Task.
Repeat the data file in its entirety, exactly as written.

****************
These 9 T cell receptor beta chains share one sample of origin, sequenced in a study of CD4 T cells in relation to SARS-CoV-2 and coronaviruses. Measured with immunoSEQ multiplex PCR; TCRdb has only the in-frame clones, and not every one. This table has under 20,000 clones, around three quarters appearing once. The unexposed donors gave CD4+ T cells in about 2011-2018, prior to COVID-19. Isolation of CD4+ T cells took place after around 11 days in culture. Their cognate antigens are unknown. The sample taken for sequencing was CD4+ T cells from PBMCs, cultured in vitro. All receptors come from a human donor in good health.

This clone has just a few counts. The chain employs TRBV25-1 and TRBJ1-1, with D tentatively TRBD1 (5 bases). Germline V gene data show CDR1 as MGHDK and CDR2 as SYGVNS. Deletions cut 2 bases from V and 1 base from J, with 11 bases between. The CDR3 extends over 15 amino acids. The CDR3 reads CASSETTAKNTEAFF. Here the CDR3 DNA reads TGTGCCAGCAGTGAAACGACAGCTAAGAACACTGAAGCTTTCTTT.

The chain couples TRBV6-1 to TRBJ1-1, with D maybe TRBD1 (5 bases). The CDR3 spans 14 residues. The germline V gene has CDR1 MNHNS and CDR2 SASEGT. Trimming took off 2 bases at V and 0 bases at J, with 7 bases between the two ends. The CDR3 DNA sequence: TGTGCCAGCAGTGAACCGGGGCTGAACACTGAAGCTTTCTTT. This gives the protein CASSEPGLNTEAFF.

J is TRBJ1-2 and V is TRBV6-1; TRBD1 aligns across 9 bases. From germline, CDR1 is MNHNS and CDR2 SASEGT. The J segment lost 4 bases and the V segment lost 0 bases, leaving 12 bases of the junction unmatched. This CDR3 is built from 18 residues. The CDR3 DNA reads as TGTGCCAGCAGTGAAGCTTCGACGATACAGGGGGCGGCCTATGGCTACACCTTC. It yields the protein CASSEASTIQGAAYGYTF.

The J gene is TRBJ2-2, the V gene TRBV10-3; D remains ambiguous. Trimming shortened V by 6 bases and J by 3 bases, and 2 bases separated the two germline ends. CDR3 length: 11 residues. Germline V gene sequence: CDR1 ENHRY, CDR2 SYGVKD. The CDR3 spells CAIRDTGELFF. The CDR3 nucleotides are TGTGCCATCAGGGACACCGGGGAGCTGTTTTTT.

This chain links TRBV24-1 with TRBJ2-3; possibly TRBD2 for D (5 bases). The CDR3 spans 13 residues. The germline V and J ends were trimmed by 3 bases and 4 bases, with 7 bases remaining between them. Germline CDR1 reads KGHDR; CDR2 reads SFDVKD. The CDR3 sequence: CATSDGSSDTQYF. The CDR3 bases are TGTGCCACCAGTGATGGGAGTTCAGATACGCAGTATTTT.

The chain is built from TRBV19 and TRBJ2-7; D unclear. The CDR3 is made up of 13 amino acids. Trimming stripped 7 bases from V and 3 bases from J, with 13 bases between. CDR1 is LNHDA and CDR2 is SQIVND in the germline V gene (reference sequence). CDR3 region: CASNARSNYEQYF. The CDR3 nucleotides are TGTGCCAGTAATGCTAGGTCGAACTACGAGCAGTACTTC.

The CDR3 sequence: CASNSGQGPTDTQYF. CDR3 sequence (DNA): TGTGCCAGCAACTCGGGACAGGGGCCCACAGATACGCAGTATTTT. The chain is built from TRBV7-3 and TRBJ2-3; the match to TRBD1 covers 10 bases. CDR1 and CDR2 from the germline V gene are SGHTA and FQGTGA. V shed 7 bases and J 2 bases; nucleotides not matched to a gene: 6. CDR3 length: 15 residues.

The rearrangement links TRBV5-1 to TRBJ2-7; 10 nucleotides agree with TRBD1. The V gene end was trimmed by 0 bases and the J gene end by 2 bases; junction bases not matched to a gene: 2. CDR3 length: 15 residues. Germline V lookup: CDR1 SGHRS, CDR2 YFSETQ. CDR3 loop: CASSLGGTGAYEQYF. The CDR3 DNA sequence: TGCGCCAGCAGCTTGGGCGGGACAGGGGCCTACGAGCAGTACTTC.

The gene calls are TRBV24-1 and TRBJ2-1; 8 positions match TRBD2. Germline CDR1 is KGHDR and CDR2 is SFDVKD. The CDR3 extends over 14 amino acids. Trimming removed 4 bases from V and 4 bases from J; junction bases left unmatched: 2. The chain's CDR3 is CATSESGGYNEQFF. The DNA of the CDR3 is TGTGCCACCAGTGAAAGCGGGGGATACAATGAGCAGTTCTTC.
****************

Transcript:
These 9 T cell receptor beta chains share one sample of origin, sequenced in a study of CD4 T cells in relation to SARS-CoV-2 and coronaviruses. Measured with immunoSEQ multiplex PCR; TCRdb has only the in-frame clones, and not every one. This table has under 20,000 clones, around three quarters appearing once. The unexposed donors gave CD4+ T cells in about 2011-2018, prior to COVID-19. Isolation of CD4+ T cells took place after around 11 days in culture. Their cognate antigens are unknown. The sample taken for sequencing was CD4+ T cells from PBMCs, cultured in vitro. All receptors come from a human donor in good health.

This clone has just a few counts. The chain employs TRBV25-1 and TRBJ1-1, with D tentatively TRBD1 (5 bases). Germline V gene data show CDR1 as MGHDK and CDR2 as SYGVNS. Deletions cut 2 bases from V and 1 base from J, with 11 bases between. The CDR3 extends over 15 amino acids. The CDR3 reads CASSETTAKNTEAFF. Here the CDR3 DNA reads TGTGCCAGCAGTGAAACGACAGCTAAGAACACTGAAGCTTTCTTT.

The chain couples TRBV6-1 to TRBJ1-1, with D maybe TRBD1 (5 bases). The CDR3 spans 14 residues. The germline V gene has CDR1 MNHNS and CDR2 SASEGT. Trimming took off 2 bases at V and 0 bases at J, with 7 bases between the two ends. The CDR3 DNA sequence: TGTGCCAGCAGTGAACCGGGGCTGAACACTGAAGCTTTCTTT. This gives the protein CASSEPGLNTEAFF.

J is TRBJ1-2 and V is TRBV6-1; TRBD1 aligns across 9 bases. From germline, CDR1 is MNHNS and CDR2 SASEGT. The J segment lost 4 bases and the V segment lost 0 bases, leaving 12 bases of the junction unmatched. This CDR3 is built from 18 residues. The CDR3 DNA reads as TGTGCCAGCAGTGAAGCTTCGACGATACAGGGGGCGGCCTATGGCTACACCTTC. It yields the protein CASSEASTIQGAAYGYTF.

The J gene is TRBJ2-2, the V gene TRBV10-3; D remains ambiguous. Trimming shortened V by 6 bases and J by 3 bases, and 2 bases separated the two germline ends. CDR3 length: 11 residues. Germline V gene sequence: CDR1 ENHRY, CDR2 SYGVKD. The CDR3 spells CAIRDTGELFF. The CDR3 nucleotides are TGTGCCATCAGGGACACCGGGGAGCTGTTTTTT.

This chain links TRBV24-1 with TRBJ2-3; possibly TRBD2 for D (5 bases). The CDR3 spans 13 residues. The germline V and J ends were trimmed by 3 bases and 4 bases, with 7 bases remaining between them. Germline CDR1 reads KGHDR; CDR2 reads SFDVKD. The CDR3 sequence: CATSDGSSDTQYF. The CDR3 bases are TGTGCCACCAGTGATGGGAGTTCAGATACGCAGTATTTT.

The chain is built from TRBV19 and TRBJ2-7; D unclear. The CDR3 is made up of 13 amino acids. Trimming stripped 7 bases from V and 3 bases from J, with 13 bases between. CDR1 is LNHDA and CDR2 is SQIVND in the germline V gene (reference sequence). CDR3 region: CASNARSNYEQYF. The CDR3 nucleotides are TGTGCCAGTAATGCTAGGTCGAACTACGAGCAGTACTTC.

The CDR3 sequence: CASNSGQGPTDTQYF. CDR3 sequence (DNA): TGTGCCAGCAACTCGGGACAGGGGCCCACAGATACGCAGTATTTT. The chain is built from TRBV7-3 and TRBJ2-3; the match to TRBD1 covers 10 bases. CDR1 and CDR2 from the germline V gene are SGHTA and FQGTGA. V shed 7 bases and J 2 bases; nucleotides not matched to a gene: 6. CDR3 length: 15 residues.

The rearrangement links TRBV5-1 to TRBJ2-7; 10 nucleotides agree with TRBD1. The V gene end was trimmed by 0 bases and the J gene end by 2 bases; junction bases not matched to a gene: 2. CDR3 length: 15 residues. Germline V lookup: CDR1 SGHRS, CDR2 YFSETQ. CDR3 loop: CASSLGGTGAYEQYF. The CDR3 DNA sequence: TGCGCCAGCAGCTTGGGCGGGACAGGGGCCTACGAGCAGTACTTC.

The gene calls are TRBV24-1 and TRBJ2-1; 8 positions match TRBD2. Germline CDR1 is KGHDR and CDR2 is SFDVKD. The CDR3 extends over 14 amino acids. Trimming removed 4 bases from V and 4 bases from J; junction bases left unmatched: 2. The chain's CDR3 is CATSESGGYNEQFF. The DNA of the CDR3 is TGTGCCACCAGTGAAAGCGGGGGATACAATGAGCAGTTCTTC.